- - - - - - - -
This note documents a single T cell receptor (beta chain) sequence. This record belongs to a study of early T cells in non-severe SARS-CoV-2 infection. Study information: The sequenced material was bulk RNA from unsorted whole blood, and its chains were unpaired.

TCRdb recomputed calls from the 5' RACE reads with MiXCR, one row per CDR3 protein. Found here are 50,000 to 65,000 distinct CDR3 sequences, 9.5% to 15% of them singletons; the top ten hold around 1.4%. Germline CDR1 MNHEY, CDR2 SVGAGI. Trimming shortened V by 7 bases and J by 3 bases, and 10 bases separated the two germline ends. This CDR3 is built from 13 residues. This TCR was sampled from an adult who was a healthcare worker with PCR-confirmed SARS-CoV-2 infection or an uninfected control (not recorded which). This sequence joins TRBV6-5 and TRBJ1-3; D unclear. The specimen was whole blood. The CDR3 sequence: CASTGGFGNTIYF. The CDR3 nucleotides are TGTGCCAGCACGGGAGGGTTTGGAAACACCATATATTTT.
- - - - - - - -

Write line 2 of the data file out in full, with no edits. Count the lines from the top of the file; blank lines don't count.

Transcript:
TCRdb recomputed calls from the 5' RACE reads with MiXCR, one row per CDR3 protein. Found here are 50,000 to 65,000 distinct CDR3 sequences, 9.5% to 15% of them singletons; the top ten hold around 1.4%. Germline CDR1 MNHEY, CDR2 SVGAGI. Trimming shortened V by 7 bases and J by 3 bases, and 10 bases separated the two germline ends. This CDR3 is built from 13 residues. This TCR was sampled from an adult who was a healthcare worker with PCR-confirmed SARS-CoV-2 infection or an uninfected control (not recorded which). This sequence joins TRBV6-5 and TRBJ1-3; D unclear. The specimen was whole blood. The CDR3 sequence: CASTGGFGNTIYF. The CDR3 nucleotides are TGTGCCAGCACGGGAGGGTTTGGAAACACCATATATTTT.